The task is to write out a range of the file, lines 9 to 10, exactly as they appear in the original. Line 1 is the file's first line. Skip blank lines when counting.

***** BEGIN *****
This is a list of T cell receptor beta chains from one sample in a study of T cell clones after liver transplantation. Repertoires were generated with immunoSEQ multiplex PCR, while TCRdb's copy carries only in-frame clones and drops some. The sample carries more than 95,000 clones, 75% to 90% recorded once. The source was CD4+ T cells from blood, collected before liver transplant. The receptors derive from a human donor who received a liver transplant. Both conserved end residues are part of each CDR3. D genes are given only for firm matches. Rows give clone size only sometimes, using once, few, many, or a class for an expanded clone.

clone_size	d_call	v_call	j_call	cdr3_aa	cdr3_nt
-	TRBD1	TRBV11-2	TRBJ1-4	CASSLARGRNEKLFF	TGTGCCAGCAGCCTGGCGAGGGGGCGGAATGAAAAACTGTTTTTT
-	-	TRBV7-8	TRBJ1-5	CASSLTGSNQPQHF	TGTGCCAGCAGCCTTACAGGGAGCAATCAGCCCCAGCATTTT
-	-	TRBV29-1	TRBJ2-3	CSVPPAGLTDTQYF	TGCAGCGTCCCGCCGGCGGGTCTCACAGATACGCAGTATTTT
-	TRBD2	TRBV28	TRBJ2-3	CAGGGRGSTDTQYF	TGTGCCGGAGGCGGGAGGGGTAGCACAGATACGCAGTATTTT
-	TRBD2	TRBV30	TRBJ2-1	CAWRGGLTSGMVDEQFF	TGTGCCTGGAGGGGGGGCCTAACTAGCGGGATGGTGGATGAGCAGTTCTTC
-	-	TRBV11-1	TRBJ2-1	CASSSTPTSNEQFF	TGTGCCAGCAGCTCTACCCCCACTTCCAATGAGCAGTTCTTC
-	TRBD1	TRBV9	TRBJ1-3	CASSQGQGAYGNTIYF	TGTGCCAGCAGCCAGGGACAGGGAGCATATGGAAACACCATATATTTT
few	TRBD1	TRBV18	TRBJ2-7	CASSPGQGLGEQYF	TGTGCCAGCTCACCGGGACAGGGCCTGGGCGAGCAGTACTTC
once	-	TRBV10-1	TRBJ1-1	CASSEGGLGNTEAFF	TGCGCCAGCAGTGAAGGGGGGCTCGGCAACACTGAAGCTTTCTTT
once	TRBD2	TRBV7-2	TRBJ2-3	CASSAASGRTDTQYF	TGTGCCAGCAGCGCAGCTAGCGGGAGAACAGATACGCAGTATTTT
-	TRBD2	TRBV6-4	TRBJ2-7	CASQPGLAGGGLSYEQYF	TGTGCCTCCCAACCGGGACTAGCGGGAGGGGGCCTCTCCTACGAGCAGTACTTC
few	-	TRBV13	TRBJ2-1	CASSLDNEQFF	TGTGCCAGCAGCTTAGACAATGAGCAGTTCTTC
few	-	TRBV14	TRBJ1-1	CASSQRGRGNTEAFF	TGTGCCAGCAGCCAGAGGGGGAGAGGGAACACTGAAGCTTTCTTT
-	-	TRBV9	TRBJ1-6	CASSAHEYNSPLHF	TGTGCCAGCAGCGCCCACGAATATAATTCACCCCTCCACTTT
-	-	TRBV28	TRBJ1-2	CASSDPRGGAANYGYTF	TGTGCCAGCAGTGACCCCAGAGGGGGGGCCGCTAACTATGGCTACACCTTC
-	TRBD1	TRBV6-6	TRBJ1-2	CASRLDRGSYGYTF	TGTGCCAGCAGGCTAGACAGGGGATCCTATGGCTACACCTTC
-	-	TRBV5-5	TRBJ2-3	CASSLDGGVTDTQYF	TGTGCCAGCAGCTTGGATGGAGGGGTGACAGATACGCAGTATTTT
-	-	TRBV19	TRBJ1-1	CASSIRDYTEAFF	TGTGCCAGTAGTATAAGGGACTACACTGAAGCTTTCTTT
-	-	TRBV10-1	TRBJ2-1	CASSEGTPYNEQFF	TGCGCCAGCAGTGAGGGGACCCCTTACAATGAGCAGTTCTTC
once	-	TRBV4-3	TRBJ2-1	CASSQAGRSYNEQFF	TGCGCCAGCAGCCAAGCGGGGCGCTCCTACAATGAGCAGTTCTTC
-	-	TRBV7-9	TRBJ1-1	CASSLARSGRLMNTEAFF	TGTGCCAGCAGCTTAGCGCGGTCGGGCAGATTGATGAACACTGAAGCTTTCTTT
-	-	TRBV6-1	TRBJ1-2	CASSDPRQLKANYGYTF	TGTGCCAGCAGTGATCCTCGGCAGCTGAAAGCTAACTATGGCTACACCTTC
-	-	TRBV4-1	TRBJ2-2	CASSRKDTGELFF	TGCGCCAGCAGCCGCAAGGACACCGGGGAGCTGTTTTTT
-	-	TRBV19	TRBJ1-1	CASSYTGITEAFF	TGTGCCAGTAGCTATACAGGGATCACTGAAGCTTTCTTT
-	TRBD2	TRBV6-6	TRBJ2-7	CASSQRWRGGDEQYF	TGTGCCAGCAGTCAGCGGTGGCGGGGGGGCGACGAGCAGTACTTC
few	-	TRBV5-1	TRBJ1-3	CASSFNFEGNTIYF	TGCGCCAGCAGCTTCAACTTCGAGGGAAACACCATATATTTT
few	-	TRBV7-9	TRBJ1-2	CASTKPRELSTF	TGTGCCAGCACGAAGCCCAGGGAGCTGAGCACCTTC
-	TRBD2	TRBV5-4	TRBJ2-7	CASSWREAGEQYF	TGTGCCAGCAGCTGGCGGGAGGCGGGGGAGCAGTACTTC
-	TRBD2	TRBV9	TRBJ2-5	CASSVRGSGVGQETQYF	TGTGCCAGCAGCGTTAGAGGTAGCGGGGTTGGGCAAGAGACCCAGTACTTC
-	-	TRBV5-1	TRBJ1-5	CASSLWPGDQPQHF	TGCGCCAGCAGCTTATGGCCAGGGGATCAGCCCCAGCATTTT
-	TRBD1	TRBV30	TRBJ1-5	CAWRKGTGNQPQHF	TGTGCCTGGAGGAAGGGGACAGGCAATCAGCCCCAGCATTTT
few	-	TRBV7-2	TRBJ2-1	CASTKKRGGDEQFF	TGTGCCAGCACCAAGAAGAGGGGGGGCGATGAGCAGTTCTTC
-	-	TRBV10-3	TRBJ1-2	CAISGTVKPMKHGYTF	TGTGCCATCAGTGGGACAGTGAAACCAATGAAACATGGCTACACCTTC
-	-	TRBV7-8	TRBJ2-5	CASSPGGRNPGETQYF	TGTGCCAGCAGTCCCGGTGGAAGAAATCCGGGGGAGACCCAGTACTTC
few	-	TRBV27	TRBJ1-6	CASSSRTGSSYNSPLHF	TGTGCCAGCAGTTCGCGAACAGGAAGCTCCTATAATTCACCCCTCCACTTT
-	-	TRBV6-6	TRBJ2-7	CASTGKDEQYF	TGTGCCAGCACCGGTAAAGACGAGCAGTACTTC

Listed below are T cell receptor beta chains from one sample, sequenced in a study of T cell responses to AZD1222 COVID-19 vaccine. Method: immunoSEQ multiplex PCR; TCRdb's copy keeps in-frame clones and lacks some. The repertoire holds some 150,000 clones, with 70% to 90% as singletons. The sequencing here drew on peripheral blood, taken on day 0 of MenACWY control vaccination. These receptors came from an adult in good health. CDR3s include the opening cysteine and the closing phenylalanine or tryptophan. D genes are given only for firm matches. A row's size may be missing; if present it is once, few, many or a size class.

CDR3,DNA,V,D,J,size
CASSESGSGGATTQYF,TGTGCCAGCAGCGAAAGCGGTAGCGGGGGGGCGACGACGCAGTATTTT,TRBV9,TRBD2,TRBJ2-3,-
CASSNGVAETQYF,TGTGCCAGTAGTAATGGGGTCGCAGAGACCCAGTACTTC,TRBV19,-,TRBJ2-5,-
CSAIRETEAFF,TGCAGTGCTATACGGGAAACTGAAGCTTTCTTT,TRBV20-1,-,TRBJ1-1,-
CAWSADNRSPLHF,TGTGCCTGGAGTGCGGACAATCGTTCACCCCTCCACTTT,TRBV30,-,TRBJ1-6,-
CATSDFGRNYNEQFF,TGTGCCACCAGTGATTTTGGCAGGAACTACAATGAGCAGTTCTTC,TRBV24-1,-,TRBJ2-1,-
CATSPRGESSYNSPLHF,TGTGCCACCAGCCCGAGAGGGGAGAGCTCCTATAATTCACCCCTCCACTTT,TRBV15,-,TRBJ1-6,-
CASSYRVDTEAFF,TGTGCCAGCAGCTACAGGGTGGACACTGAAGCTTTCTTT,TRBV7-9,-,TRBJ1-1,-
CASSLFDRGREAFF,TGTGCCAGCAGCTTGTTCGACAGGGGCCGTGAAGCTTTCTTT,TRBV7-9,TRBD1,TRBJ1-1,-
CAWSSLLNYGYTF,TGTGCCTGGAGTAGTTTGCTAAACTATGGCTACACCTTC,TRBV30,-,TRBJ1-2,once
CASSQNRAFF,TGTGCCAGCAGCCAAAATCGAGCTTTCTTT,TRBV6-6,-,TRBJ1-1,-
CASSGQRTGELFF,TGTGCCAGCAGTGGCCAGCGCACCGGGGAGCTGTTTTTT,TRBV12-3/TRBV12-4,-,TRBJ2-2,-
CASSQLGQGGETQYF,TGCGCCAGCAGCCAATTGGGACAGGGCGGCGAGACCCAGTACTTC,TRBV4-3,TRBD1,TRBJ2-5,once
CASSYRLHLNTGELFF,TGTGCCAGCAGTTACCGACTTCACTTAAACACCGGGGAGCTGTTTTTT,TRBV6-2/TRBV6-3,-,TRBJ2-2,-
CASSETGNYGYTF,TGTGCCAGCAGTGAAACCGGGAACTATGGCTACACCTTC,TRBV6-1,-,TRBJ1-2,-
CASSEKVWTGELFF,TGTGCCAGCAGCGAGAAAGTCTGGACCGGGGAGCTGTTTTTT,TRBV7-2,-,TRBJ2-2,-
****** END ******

-	TRBD1	TRBV9	TRBJ1-3	CASSQGQGAYGNTIYF	TGTGCCAGCAGCCAGGGACAGGGAGCATATGGAAACACCATATATTTT
few	TRBD1	TRBV18	TRBJ2-7	CASSPGQGLGEQYF	TGTGCCAGCTCACCGGGACAGGGCCTGGGCGAGCAGTACTTC